Faux implementations can apply to small parts of an application, such as a class in an object-oriented environment, or to large environments, such as software that emulates hardware. In the first case, the Faux Implementation pattern can aid developers who are doing parallel development. In the latter case, you could create an environment for an application that the application never expected to encounter, such as running an old Atari 2600 game on a Pentium 4 computer.
A fully specified architecture and ambitious programmers can lead to an especially productive environment if the developers are willing to rely on a specification rather than a concrete component deliverable from another team. Consider a simple case that contains two major subsystems ”a viewer for musical scores and a component that gathers the musical score from an input stream. In this case, an architecture document specifies interfaces for the view and reader component. The architecture also specifies the format of an Extensible Markup Language (XML) document that the components use to communicate a musical score with, as shown in Figure 14-1.
With the hand-off document and interface to the music reader specified, the developer building the music-viewing component can develop the entire component without ever having to use a real implementation of the music reader. As long as both developers implement the interface and the document specification from the architecture, integration between the two real components can wait until late in the development cycle.
The developer of the music viewer can spend the first few days of their development creating a simple implementation of the interface that returns documents from a file system. They can create hundreds of test documents and route them through their faux implementation to fully test the music viewer without ever seeing a real implementation of the music reader. In this case, developers use the Faux Implementation pattern as the basis of TestMusicReader so that they can test the MusicViewer component without ever receiving ProductionMusicReader . TestMusicReader is a faux implementation of MusicReader because it adheres properly to the interface but is not what the architects had in mind when they specified the architecture.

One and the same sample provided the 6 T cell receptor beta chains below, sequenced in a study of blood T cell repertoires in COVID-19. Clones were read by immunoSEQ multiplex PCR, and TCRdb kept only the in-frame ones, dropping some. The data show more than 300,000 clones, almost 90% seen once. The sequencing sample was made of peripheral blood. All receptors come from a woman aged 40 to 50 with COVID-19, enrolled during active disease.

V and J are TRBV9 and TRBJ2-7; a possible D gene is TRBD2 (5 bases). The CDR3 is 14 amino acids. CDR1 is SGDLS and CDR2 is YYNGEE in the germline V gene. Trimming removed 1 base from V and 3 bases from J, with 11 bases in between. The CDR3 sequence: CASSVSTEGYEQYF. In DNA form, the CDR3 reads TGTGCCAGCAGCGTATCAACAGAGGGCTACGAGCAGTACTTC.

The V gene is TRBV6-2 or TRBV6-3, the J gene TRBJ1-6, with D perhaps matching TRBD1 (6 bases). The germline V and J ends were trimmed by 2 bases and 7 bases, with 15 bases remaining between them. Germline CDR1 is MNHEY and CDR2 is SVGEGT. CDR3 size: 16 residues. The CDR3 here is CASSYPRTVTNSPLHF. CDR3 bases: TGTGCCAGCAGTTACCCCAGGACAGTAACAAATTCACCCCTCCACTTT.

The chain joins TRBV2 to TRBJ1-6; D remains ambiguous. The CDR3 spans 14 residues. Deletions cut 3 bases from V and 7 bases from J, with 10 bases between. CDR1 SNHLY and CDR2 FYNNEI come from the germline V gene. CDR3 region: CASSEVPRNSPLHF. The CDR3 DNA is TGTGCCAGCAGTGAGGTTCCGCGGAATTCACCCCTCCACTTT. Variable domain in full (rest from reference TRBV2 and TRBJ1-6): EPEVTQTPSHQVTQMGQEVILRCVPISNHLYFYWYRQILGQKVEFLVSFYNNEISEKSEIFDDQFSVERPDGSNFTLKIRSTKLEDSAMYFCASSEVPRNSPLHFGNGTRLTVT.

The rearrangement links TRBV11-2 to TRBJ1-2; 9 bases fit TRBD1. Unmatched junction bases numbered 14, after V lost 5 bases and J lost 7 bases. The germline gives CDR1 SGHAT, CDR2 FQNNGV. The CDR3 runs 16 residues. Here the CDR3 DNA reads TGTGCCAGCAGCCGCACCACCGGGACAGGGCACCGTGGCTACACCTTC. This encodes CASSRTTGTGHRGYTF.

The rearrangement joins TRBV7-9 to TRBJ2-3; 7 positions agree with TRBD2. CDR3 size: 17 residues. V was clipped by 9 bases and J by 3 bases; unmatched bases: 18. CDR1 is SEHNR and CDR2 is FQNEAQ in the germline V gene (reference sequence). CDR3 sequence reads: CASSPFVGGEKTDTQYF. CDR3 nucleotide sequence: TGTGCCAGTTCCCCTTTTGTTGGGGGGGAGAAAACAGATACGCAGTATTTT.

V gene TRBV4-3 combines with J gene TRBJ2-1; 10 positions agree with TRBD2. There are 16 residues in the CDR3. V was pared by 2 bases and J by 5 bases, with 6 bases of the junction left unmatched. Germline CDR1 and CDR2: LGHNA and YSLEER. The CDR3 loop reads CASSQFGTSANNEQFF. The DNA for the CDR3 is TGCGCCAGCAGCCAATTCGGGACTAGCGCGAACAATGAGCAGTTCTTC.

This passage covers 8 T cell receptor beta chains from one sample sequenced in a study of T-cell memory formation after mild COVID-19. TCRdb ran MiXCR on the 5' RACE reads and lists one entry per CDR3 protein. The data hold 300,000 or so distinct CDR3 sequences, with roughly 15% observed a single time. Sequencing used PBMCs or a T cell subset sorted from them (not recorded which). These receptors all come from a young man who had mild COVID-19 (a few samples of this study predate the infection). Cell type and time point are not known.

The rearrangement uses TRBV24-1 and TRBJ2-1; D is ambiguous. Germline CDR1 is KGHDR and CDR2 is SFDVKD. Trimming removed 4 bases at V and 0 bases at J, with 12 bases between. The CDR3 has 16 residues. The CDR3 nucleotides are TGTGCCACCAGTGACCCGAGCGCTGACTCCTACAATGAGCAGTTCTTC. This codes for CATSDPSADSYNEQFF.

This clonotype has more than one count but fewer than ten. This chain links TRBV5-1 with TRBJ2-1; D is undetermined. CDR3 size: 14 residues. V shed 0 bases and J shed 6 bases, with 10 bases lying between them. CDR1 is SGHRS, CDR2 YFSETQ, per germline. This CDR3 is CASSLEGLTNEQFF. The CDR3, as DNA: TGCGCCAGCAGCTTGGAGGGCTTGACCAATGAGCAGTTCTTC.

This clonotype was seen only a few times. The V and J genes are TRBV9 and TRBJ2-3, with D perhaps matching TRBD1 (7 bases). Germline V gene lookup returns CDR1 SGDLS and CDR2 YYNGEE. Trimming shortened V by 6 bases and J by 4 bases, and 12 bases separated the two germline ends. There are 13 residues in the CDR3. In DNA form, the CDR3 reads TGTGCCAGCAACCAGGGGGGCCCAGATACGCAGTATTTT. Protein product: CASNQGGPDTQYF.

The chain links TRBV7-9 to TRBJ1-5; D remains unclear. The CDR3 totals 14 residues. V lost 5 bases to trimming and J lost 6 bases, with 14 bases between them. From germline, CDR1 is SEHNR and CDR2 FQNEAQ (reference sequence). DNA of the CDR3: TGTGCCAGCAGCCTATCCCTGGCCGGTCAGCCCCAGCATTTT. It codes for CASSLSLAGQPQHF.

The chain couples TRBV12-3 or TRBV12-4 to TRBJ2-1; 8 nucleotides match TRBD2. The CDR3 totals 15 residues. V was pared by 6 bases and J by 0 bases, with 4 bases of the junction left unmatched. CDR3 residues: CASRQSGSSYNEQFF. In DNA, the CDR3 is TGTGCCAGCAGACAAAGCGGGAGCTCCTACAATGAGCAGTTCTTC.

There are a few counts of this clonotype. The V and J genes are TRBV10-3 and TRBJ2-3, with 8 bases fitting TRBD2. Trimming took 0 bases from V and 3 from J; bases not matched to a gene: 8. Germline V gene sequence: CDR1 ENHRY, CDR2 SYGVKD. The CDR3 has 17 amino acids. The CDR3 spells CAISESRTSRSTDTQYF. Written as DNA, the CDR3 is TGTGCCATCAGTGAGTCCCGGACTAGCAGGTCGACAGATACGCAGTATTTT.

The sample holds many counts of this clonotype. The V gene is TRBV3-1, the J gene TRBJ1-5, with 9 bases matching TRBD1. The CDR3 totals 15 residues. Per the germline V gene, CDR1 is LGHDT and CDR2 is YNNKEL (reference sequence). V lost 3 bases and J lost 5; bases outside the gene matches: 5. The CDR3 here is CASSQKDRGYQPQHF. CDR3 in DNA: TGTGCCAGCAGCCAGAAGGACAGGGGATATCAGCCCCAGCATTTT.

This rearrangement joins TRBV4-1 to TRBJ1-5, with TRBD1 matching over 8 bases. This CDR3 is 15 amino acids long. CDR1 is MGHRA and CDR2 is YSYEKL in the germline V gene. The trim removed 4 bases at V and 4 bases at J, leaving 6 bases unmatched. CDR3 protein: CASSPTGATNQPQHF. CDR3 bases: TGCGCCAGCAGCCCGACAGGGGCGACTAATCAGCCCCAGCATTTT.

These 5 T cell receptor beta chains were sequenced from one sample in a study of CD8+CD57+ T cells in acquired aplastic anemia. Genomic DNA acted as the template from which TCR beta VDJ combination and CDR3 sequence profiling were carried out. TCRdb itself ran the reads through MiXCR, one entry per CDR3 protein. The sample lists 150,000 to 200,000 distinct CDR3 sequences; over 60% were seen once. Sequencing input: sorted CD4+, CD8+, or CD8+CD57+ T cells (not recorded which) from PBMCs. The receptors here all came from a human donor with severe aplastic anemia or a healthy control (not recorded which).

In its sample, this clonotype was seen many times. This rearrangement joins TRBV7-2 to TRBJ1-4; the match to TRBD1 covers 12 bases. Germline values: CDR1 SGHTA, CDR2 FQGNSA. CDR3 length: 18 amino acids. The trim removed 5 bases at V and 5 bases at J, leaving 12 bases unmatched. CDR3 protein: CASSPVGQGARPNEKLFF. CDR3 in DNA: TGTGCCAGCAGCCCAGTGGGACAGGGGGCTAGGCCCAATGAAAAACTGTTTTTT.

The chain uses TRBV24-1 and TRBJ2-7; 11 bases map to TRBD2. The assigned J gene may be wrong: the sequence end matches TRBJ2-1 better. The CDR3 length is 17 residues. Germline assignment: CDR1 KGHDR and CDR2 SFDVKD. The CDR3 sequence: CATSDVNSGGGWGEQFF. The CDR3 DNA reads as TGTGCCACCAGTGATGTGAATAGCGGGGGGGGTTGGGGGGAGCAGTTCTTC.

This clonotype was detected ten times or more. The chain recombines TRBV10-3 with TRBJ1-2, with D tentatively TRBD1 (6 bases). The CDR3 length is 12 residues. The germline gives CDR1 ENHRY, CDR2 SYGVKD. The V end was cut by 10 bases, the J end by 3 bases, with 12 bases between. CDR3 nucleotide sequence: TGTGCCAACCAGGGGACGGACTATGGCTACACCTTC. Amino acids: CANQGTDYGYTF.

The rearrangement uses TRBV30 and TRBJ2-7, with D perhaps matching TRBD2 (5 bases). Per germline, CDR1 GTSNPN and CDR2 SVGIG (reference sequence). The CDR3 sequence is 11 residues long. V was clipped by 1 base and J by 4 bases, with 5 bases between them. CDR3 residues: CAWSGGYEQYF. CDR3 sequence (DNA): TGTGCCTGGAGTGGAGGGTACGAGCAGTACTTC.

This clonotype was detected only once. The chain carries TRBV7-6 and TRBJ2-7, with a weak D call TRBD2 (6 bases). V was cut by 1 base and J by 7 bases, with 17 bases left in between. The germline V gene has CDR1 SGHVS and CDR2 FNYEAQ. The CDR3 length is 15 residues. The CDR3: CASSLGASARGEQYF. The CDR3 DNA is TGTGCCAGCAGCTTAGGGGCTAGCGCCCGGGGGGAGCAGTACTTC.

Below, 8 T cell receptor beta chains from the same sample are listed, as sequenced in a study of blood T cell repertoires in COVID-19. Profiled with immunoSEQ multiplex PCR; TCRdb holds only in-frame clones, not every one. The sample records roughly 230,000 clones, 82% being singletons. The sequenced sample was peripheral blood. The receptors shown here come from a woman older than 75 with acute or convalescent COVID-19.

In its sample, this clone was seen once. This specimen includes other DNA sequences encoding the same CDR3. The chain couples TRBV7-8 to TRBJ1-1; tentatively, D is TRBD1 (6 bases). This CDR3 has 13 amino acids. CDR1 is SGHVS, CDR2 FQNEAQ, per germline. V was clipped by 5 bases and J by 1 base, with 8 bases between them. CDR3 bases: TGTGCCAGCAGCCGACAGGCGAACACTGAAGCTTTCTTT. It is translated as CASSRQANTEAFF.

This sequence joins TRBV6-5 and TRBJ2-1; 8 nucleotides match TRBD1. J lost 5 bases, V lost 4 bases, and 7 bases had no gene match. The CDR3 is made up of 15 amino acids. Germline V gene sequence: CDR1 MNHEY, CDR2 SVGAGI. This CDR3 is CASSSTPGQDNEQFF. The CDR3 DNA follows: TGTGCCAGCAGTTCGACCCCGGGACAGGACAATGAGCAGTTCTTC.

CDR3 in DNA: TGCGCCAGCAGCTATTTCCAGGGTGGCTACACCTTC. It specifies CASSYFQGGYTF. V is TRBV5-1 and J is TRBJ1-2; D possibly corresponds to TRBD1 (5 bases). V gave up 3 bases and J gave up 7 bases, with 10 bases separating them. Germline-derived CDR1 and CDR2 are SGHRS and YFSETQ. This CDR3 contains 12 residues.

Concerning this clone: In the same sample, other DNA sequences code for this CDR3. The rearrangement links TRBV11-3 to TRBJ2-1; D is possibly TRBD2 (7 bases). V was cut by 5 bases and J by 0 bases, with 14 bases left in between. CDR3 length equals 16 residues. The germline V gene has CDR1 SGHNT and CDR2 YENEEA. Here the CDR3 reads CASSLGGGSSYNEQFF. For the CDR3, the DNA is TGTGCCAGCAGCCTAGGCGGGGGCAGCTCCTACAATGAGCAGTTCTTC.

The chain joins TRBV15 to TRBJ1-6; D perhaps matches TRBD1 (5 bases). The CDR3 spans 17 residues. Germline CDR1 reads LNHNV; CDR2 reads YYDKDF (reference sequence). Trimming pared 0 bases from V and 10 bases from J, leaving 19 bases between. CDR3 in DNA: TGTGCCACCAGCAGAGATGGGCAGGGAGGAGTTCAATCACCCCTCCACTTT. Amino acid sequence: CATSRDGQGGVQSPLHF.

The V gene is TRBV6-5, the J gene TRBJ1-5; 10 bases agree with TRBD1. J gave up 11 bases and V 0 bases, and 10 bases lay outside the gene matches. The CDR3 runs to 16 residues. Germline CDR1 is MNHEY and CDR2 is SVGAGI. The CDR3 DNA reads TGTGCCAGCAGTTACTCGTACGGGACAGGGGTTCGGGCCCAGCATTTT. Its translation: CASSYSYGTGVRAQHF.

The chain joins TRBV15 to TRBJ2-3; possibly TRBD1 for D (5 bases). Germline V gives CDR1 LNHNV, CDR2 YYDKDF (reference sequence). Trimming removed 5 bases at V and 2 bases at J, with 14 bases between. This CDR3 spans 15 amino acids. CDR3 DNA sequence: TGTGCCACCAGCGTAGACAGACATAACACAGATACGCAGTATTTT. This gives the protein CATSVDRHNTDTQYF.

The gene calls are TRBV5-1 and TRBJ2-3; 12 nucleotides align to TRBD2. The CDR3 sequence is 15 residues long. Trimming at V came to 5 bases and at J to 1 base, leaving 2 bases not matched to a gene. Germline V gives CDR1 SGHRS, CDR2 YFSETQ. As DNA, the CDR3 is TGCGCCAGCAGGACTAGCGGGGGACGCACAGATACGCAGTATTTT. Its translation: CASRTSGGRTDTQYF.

Faux implementations do not only apply to classes and granular components. Consider the revival of old console games through emulation . Emulators implement the interface and communication techniques defined by a particular device. For example, the Atari 2600 implemented an interface and defined a protocol to facilitate the communication between a game on a cartridge and the game console for processing. Now, consider if you could implement the same interface in software and then take an image of the game on the game cartridge and plug them together through software. This is emulation.
The Atari 2600 example is a bit different from the type of emulation you use to emulate an environment for testing programs. Consider the scenario of building applications for a wireless phone. Rather than downloading your applications to the phone to test it, you run the application in a software environment that emulates the phone. Once you have the application working, you download it to the wireless phone and run the application, just in case there are flaws in the emulator. Figure 14-2 shows the emulation scenario in the form of a class diagram.
The developer of WirelessApplication builds their application based on DeviceSoftwareSpecification . Phones implement this specification, but the specification is detailed enough so as to allow developers to also use WirelessPhoneEmulator . This software phone emulator is built into Integrated Development Environments ( IDEs ), such as the Sun ONE Studio Enterprise Edition, so that you never have to load your application onto a real phone for testing.
In essence, the practice of emulation is an implementation of the Faux Implementation pattern. You are using software to pretend it is a piece of hardware so you can test applications or run games without even owning the hardware. In many cases, the creators of the original hardware, such as the Atari 2600, could never have imagined the widespread use of emulation. Fortunately, using clean, predictable interfaces allows people to reverse-engineer them and create alternate implementations of the interface.